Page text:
Chess is cool again, thanks to the hit Netflix show The Queen’s Gambit. While chess retailers and app makers reap the rewards, other brands are surely taking note of the streaming service’s ability to singlehandedly drive sales.
Sales for the ancient board game are up 125% since the miniseries debuted Oct. 23, according to the market research company NPD. One toy company, Goliath Games, told NPR that sales of its chess sets have increased more than 1,000% compared to the same period last year. Downloads for Chess.com’s iPhone app have jumped from obscurity to the top of the charts.
Netflix does not have traditional ads—and remains adamant it will not introduce them—but marketers see enormous opportunity in the company should it determine it wants another revenue stream besides subscriptions. Netflix does already work with advertisers through brand partnerships and consumer products (like its deal with Coca-Cola to revive “New Coke” and tie it to the series Stranger Things), though money doesn’t change hands in those rare instances.
Marketers, however, believe innovative advertising formats like digital product placement and pause ads could eventually present the streaming service with an opportunity it can’t ignore, without technically reneging on its promise to users to provide an ad-free entertainment experience. Consider, for instance, if The Queen’s Gambit was “sponsored by” a chess retailer, or if the characters in the series exclusively used pieces from a specific brand.
Based on the 1983 novel of the same name by Walter Tevis, The Queen’s Gambit tells the story of Beth Harmon, an orphan chess prodigy from Kentucky, as she rises through the male-dominated global chess ranks. According to Nielsen, it was the most watched streaming show in the world the week after it debuted—a list that includes both new series and older ones, like The Office. Critics are calling it one of the best shows of the year.
To be sure, The Queen’s Gambit was the result of some fortuitous alchemy, which enabled it to generate a surge in chess sales. For one, the series is genuinely good. (A lesser show would have had far less sway over consumers’ wallets.) It also demystifies a game everyone knows, but few actually can play, and even fewer can play well—creating just the kind of consumer curiosity gap that could lead to more units being sold.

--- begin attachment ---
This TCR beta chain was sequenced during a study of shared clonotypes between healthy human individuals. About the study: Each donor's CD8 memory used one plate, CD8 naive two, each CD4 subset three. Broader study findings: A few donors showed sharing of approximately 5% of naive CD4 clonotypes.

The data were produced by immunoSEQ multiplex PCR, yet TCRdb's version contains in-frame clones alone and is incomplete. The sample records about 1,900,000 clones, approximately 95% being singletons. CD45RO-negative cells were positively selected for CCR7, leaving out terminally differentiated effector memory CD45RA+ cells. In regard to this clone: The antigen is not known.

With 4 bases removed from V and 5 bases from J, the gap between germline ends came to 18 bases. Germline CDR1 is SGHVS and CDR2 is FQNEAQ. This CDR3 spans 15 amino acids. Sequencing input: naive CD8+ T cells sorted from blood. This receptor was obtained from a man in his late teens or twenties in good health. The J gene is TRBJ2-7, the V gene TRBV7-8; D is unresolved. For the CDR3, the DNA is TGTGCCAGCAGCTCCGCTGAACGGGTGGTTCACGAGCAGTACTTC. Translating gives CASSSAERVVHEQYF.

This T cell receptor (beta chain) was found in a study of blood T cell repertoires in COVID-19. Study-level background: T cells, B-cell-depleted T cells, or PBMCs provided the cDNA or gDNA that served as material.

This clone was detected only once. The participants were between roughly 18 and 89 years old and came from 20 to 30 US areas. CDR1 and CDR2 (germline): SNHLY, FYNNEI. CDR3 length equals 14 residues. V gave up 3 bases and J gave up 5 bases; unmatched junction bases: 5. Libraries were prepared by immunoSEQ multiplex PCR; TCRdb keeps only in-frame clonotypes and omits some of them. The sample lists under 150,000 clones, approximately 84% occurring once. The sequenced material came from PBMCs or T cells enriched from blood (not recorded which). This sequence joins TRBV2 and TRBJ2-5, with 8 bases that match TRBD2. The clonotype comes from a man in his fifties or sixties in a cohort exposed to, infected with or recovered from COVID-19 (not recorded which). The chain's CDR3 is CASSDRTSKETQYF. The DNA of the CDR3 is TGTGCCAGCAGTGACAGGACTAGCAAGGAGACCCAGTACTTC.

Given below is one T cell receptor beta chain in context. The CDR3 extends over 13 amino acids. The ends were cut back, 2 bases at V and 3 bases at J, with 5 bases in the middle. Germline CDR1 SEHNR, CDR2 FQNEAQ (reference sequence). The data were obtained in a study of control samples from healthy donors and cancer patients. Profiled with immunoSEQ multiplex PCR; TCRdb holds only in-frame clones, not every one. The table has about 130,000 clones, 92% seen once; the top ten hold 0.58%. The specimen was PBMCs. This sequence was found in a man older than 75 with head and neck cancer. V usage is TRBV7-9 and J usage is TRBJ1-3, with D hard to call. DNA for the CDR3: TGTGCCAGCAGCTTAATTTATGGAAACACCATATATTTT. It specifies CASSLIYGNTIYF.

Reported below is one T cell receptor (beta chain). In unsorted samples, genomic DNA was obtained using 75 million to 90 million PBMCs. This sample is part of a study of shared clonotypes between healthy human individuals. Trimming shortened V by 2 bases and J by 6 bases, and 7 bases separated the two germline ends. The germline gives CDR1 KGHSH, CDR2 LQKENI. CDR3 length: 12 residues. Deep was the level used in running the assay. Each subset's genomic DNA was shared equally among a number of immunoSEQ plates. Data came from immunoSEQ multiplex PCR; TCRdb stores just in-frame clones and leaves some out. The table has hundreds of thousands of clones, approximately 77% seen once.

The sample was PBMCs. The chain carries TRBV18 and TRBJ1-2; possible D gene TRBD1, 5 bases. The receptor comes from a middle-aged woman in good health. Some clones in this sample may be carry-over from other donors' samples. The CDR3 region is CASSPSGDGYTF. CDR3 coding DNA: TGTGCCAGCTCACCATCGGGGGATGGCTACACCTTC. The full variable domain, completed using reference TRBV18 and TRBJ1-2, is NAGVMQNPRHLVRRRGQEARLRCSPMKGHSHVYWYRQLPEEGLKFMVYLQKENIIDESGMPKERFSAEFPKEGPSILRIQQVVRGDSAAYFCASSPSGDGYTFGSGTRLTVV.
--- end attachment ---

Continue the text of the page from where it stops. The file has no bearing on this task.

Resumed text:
And it benefited from great timing, as consumers are cooped up at home amid the pandemic, looking for new forms of at-home leisure.
While the Netflix’s impact is perhaps most noticeable in the world of chess, there’s some evidence it was also partly responsible for a rise in Barbie sales at two separate points this year, each jump tied to a release of new Barbie content on the service.
There’s no guarantee this success would translate to other types of products in non-pandemic times. Netflix, with its nearly 200 million global subscribers, could also command hefty fees should it allow brands a presence in or alongside its original series. But simply knowing this opportunity is out there means advertisers are likely to keep trying to get Netflix to finally embrace them.
Imagine a Stranger Things season brought to you by Reebok, or a Cadillac overlay that appears only when you pause an episode. Next time one of Netflix’s shows leads to a surge in sales for a product, the streaming giant might feel it’s entitled to a cut of the profits.